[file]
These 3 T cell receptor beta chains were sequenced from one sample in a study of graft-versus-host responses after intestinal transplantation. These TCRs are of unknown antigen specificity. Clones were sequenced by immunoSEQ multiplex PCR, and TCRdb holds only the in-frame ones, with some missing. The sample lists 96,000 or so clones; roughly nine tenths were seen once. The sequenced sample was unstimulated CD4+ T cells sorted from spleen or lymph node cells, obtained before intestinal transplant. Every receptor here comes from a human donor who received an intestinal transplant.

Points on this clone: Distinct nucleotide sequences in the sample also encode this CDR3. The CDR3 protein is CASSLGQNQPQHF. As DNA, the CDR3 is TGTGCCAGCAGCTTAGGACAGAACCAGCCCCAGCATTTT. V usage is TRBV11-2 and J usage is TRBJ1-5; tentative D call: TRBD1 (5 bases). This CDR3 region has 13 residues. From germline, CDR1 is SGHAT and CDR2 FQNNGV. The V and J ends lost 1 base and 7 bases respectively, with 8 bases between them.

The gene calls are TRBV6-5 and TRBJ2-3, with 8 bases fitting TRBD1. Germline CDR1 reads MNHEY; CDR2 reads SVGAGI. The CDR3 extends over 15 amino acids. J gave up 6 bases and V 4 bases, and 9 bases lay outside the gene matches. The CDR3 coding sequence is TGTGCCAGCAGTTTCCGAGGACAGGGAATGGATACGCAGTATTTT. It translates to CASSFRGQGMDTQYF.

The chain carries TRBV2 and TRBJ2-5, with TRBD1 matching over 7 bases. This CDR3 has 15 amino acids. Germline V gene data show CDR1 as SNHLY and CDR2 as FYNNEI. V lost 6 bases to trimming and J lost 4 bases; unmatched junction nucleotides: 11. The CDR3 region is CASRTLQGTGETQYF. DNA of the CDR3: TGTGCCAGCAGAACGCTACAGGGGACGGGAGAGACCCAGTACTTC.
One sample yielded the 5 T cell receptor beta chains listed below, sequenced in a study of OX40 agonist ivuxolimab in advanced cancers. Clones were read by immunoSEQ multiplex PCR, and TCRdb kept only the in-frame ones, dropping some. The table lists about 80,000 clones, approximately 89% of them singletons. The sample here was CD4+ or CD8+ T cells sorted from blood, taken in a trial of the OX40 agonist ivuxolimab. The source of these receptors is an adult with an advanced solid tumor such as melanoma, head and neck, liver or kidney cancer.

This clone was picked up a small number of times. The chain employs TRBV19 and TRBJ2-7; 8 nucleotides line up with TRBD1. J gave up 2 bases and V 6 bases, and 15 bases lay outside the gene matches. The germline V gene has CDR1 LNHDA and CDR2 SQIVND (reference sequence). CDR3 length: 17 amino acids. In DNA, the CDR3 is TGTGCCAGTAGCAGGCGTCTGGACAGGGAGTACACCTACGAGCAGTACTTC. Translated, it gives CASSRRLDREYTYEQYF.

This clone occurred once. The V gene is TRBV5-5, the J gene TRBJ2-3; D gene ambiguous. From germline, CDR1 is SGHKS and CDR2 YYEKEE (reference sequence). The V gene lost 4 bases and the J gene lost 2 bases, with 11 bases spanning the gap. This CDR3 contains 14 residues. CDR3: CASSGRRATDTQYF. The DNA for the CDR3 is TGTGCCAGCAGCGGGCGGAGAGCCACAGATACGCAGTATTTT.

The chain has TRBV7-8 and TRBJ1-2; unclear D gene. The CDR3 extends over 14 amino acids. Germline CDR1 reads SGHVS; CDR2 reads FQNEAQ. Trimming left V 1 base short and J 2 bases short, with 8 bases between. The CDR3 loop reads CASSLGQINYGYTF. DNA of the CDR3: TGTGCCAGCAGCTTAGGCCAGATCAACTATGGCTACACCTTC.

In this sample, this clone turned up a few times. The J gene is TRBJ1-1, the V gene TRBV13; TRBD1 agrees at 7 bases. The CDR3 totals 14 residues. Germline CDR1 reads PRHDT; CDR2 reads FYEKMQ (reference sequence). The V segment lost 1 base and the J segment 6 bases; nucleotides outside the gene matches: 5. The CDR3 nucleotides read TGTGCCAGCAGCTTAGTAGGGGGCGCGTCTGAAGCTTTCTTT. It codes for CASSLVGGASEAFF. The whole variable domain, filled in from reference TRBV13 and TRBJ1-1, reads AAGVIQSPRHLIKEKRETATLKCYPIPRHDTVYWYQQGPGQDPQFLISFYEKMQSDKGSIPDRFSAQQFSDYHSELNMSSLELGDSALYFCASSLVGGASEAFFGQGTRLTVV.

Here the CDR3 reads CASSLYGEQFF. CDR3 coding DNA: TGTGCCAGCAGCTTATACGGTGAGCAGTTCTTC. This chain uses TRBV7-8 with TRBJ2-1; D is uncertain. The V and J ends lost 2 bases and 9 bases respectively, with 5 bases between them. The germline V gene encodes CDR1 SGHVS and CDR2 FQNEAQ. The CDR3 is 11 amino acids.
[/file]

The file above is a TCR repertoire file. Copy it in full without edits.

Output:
These 3 T cell receptor beta chains were sequenced from one sample in a study of graft-versus-host responses after intestinal transplantation. These TCRs are of unknown antigen specificity. Clones were sequenced by immunoSEQ multiplex PCR, and TCRdb holds only the in-frame ones, with some missing. The sample lists 96,000 or so clones; roughly nine tenths were seen once. The sequenced sample was unstimulated CD4+ T cells sorted from spleen or lymph node cells, obtained before intestinal transplant. Every receptor here comes from a human donor who received an intestinal transplant.

Points on this clone: Distinct nucleotide sequences in the sample also encode this CDR3. The CDR3 protein is CASSLGQNQPQHF. As DNA, the CDR3 is TGTGCCAGCAGCTTAGGACAGAACCAGCCCCAGCATTTT. V usage is TRBV11-2 and J usage is TRBJ1-5; tentative D call: TRBD1 (5 bases). This CDR3 region has 13 residues. From germline, CDR1 is SGHAT and CDR2 FQNNGV. The V and J ends lost 1 base and 7 bases respectively, with 8 bases between them.

The gene calls are TRBV6-5 and TRBJ2-3, with 8 bases fitting TRBD1. Germline CDR1 reads MNHEY; CDR2 reads SVGAGI. The CDR3 extends over 15 amino acids. J gave up 6 bases and V 4 bases, and 9 bases lay outside the gene matches. The CDR3 coding sequence is TGTGCCAGCAGTTTCCGAGGACAGGGAATGGATACGCAGTATTTT. It translates to CASSFRGQGMDTQYF.

The chain carries TRBV2 and TRBJ2-5, with TRBD1 matching over 7 bases. This CDR3 has 15 amino acids. Germline V gene data show CDR1 as SNHLY and CDR2 as FYNNEI. V lost 6 bases to trimming and J lost 4 bases; unmatched junction nucleotides: 11. The CDR3 region is CASRTLQGTGETQYF. DNA of the CDR3: TGTGCCAGCAGAACGCTACAGGGGACGGGAGAGACCCAGTACTTC.
One sample yielded the 5 T cell receptor beta chains listed below, sequenced in a study of OX40 agonist ivuxolimab in advanced cancers. Clones were read by immunoSEQ multiplex PCR, and TCRdb kept only the in-frame ones, dropping some. The table lists about 80,000 clones, approximately 89% of them singletons. The sample here was CD4+ or CD8+ T cells sorted from blood, taken in a trial of the OX40 agonist ivuxolimab. The source of these receptors is an adult with an advanced solid tumor such as melanoma, head and neck, liver or kidney cancer.

This clone was picked up a small number of times. The chain employs TRBV19 and TRBJ2-7; 8 nucleotides line up with TRBD1. J gave up 2 bases and V 6 bases, and 15 bases lay outside the gene matches. The germline V gene has CDR1 LNHDA and CDR2 SQIVND (reference sequence). CDR3 length: 17 amino acids. In DNA, the CDR3 is TGTGCCAGTAGCAGGCGTCTGGACAGGGAGTACACCTACGAGCAGTACTTC. Translated, it gives CASSRRLDREYTYEQYF.

This clone occurred once. The V gene is TRBV5-5, the J gene TRBJ2-3; D gene ambiguous. From germline, CDR1 is SGHKS and CDR2 YYEKEE (reference sequence). The V gene lost 4 bases and the J gene lost 2 bases, with 11 bases spanning the gap. This CDR3 contains 14 residues. CDR3: CASSGRRATDTQYF. The DNA for the CDR3 is TGTGCCAGCAGCGGGCGGAGAGCCACAGATACGCAGTATTTT.

The chain has TRBV7-8 and TRBJ1-2; unclear D gene. The CDR3 extends over 14 amino acids. Germline CDR1 reads SGHVS; CDR2 reads FQNEAQ. Trimming left V 1 base short and J 2 bases short, with 8 bases between. The CDR3 loop reads CASSLGQINYGYTF. DNA of the CDR3: TGTGCCAGCAGCTTAGGCCAGATCAACTATGGCTACACCTTC.

In this sample, this clone turned up a few times. The J gene is TRBJ1-1, the V gene TRBV13; TRBD1 agrees at 7 bases. The CDR3 totals 14 residues. Germline CDR1 reads PRHDT; CDR2 reads FYEKMQ (reference sequence). The V segment lost 1 base and the J segment 6 bases; nucleotides outside the gene matches: 5. The CDR3 nucleotides read TGTGCCAGCAGCTTAGTAGGGGGCGCGTCTGAAGCTTTCTTT. It codes for CASSLVGGASEAFF. The whole variable domain, filled in from reference TRBV13 and TRBJ1-1, reads AAGVIQSPRHLIKEKRETATLKCYPIPRHDTVYWYQQGPGQDPQFLISFYEKMQSDKGSIPDRFSAQQFSDYHSELNMSSLELGDSALYFCASSLVGGASEAFFGQGTRLTVV.

Here the CDR3 reads CASSLYGEQFF. CDR3 coding DNA: TGTGCCAGCAGCTTATACGGTGAGCAGTTCTTC. This chain uses TRBV7-8 with TRBJ2-1; D is uncertain. The V and J ends lost 2 bases and 9 bases respectively, with 5 bases between them. The germline V gene encodes CDR1 SGHVS and CDR2 FQNEAQ. The CDR3 is 11 amino acids.